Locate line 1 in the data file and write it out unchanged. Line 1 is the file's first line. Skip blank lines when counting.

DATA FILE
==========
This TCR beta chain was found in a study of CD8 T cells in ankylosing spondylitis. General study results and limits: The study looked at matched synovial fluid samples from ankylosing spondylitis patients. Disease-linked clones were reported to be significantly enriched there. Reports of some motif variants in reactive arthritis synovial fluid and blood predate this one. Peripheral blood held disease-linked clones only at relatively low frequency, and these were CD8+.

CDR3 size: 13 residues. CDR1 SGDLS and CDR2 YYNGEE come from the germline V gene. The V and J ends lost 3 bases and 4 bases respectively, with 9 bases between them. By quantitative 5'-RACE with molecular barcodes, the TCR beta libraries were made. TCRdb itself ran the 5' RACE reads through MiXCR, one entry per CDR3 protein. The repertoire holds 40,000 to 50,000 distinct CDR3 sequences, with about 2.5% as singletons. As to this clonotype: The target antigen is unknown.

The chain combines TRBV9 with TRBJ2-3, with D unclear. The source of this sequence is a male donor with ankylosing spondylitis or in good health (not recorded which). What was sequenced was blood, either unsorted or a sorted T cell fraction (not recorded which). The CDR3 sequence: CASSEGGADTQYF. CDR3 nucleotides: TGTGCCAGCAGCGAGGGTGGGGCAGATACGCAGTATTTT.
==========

This TCR beta chain was found in a study of CD8 T cells in ankylosing spondylitis. General study results and limits: The study looked at matched synovial fluid samples from ankylosing spondylitis patients. Disease-linked clones were reported to be significantly enriched there. Reports of some motif variants in reactive arthritis synovial fluid and blood predate this one. Peripheral blood held disease-linked clones only at relatively low frequency, and these were CD8+.